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Article
October 21, 1974

Ventricular Fibrillation Associated With Use of Electrocautery: A Case Report

Author Affiliations

From the Anesthesia Department, National Naval Medical Center, Bethesda, Md. Dr. Hungerbuhler is now with the Anesthesia Department, Naval Hospital, Orlando, Fla.

JAMA. 1974;230(3):432-435. doi:10.1001/jama.1974.03240030050027
Abstract

WITH the introduction of many electrical instruments into the operating room, there are increased hazards.1 The electrocautery has decreased operating time and blood loss, but in conjunction with monitoring equipment has caused burns. The purpose of this report is to describe a case of ventricular fibrillation that occurred during use of the electrosurgical unit in a patient being monitored by many instruments. We are unaware of a previous report of ventricular fibrillation associated with use of the electrosurgical unit.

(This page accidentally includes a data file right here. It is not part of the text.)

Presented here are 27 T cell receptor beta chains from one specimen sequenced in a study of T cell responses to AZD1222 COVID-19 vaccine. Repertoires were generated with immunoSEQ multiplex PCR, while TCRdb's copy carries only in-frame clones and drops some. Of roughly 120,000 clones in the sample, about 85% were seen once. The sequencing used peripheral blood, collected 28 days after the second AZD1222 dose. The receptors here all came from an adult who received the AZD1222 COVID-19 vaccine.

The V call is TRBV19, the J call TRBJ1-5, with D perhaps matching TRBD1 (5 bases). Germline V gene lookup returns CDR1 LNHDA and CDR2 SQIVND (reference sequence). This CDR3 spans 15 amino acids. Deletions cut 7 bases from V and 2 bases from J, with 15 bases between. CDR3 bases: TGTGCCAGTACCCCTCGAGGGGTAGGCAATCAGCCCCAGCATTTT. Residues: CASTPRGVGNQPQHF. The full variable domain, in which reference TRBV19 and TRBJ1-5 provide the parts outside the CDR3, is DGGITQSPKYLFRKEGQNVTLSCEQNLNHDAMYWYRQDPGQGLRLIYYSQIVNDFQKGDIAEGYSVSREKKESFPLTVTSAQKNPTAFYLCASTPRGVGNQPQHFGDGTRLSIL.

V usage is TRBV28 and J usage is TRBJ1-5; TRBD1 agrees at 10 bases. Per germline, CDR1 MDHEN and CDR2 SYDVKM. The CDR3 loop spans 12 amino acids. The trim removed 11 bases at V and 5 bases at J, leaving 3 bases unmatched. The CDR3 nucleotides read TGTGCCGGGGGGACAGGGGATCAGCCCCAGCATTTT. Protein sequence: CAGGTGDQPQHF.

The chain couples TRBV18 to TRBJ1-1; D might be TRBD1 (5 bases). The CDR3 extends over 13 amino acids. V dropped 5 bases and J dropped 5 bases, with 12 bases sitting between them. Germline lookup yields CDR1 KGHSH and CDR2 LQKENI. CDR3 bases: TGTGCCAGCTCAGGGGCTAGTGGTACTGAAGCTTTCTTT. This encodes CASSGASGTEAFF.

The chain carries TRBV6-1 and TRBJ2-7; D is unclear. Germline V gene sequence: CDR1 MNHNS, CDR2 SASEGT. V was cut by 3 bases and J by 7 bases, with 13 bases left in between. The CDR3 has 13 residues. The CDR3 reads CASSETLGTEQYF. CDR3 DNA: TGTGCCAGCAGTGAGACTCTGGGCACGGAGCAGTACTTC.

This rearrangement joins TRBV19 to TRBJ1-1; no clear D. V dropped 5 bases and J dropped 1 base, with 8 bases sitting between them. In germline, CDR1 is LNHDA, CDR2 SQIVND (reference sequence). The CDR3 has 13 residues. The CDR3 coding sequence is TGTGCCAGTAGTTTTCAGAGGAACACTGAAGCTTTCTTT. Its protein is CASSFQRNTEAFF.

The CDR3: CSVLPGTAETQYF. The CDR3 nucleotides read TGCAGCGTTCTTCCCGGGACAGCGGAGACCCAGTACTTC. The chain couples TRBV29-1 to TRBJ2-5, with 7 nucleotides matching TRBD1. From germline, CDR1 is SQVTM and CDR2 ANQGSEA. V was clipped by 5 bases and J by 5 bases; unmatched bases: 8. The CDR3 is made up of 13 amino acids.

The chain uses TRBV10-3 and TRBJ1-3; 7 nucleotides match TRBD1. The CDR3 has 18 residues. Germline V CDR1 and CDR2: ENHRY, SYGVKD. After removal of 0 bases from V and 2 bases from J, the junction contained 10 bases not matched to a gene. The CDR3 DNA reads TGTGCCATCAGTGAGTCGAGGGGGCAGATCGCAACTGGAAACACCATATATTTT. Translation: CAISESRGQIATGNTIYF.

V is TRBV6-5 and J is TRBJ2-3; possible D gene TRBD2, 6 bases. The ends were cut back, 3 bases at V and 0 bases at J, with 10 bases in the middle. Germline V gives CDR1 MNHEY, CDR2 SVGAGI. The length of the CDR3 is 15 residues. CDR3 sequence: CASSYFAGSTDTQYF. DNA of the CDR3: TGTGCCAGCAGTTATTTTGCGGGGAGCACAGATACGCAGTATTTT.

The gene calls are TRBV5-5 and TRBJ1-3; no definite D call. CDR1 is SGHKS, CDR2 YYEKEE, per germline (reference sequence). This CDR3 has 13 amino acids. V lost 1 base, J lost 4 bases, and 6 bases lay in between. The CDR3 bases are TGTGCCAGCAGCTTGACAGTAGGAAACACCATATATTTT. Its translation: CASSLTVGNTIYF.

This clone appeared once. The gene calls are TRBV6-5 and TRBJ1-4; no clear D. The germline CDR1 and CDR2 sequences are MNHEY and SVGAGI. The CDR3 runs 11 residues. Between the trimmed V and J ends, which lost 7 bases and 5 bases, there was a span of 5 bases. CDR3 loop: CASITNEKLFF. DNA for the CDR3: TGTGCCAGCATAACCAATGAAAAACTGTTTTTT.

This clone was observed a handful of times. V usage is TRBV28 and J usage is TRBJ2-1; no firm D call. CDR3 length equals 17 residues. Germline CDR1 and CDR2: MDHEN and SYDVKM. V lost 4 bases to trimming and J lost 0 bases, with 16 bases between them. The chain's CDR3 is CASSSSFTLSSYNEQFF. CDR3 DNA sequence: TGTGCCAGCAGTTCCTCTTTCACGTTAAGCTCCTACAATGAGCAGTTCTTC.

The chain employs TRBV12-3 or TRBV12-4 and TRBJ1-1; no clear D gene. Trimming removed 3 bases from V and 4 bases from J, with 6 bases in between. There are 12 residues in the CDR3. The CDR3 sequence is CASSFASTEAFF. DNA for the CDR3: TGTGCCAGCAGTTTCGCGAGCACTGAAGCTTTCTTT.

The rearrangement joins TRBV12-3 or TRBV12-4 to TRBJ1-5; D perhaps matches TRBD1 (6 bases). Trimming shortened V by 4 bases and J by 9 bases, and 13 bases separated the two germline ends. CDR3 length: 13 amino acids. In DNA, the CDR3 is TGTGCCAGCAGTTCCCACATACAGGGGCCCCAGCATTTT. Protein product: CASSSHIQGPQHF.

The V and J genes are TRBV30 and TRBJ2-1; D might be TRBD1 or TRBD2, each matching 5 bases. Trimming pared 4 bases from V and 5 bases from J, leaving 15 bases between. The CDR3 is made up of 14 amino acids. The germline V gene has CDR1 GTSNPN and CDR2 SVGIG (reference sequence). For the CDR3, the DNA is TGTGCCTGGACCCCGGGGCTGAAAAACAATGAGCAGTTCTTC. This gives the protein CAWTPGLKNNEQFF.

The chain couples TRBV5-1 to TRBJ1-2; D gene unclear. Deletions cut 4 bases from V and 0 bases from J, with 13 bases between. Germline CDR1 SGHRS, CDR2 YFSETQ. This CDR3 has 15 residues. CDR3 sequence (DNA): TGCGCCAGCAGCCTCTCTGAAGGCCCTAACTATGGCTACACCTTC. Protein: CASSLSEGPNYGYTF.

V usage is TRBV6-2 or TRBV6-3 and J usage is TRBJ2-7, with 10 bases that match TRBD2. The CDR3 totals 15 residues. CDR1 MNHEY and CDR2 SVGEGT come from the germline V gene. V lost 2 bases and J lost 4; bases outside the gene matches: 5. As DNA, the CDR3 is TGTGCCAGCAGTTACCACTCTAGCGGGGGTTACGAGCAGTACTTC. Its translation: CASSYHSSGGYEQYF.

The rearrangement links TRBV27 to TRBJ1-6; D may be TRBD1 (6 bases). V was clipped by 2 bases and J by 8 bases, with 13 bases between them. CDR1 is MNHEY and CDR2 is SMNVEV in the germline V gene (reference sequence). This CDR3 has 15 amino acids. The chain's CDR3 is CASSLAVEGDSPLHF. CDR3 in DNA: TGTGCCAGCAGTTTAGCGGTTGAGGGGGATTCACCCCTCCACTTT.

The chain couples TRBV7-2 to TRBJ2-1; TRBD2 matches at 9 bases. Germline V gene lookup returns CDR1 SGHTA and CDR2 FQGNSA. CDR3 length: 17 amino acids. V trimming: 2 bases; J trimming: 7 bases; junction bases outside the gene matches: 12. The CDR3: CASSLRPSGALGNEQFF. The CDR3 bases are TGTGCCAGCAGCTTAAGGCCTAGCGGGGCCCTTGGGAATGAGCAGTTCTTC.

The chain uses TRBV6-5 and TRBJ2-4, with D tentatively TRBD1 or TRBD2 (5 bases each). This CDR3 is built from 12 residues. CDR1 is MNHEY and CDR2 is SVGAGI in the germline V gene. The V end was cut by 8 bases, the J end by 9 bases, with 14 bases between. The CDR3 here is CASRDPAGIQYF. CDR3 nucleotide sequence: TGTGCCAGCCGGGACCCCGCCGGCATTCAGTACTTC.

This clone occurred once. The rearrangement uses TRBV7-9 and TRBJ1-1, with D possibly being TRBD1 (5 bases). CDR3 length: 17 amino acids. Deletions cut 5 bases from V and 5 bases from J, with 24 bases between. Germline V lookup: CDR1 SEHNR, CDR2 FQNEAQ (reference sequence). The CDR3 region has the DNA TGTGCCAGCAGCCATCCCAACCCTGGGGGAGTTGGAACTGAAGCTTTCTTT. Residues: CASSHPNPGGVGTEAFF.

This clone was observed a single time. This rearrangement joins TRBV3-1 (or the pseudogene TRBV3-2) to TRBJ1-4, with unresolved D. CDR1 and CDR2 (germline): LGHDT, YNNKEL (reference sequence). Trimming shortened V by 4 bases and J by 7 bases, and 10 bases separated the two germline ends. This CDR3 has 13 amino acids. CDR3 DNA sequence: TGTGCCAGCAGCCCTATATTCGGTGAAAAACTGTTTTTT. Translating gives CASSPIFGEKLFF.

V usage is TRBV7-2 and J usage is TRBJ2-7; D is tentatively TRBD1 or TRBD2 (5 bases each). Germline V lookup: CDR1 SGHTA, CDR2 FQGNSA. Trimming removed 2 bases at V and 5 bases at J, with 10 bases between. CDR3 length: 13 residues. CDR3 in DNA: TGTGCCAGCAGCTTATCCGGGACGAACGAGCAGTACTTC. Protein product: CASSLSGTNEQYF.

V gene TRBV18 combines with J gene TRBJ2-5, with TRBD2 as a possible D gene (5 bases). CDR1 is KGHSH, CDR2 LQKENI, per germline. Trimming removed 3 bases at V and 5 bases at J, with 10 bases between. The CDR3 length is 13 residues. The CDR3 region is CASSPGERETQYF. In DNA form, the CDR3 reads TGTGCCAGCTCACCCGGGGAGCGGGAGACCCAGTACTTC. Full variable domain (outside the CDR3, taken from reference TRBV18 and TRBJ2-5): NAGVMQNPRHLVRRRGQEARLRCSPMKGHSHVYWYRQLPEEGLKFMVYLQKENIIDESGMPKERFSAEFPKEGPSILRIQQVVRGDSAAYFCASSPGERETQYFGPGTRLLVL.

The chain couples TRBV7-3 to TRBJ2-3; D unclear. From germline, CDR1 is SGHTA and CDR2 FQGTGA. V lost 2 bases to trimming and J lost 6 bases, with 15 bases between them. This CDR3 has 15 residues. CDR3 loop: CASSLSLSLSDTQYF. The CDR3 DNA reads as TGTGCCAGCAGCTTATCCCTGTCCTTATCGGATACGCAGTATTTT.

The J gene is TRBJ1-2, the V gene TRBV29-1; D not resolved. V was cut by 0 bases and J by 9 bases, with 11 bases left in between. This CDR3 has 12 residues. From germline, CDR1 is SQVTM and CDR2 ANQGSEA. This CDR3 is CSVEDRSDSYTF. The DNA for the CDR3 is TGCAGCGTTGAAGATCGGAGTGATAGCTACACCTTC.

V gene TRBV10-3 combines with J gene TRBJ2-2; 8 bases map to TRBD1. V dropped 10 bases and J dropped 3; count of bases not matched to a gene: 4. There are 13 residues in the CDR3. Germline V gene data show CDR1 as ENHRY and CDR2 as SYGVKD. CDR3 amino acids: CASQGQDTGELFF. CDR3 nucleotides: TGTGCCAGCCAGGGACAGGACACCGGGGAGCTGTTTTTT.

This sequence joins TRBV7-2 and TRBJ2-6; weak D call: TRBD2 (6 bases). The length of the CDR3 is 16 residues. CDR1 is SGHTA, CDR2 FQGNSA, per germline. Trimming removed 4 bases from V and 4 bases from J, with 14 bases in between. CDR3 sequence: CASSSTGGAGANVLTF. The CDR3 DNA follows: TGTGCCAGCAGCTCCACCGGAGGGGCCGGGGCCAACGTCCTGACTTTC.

Report of a Case  A 24-year-old woman was scheduled for elective surgical correction of an asymptomatic secundum-type atrial septal defect. Cardiac catheterization three days before operation was uneventful and demonstrated a calculated 4.2:1 left to right shunt with right ventricular enlargement and no evidence of pulmonary hypertension.On the morning of surgery, premedication was given intramuscularly: atropine sulfate, 0.6 mg; morphine sulfate, 10 mg; and diazepam, 10 mg, two hours

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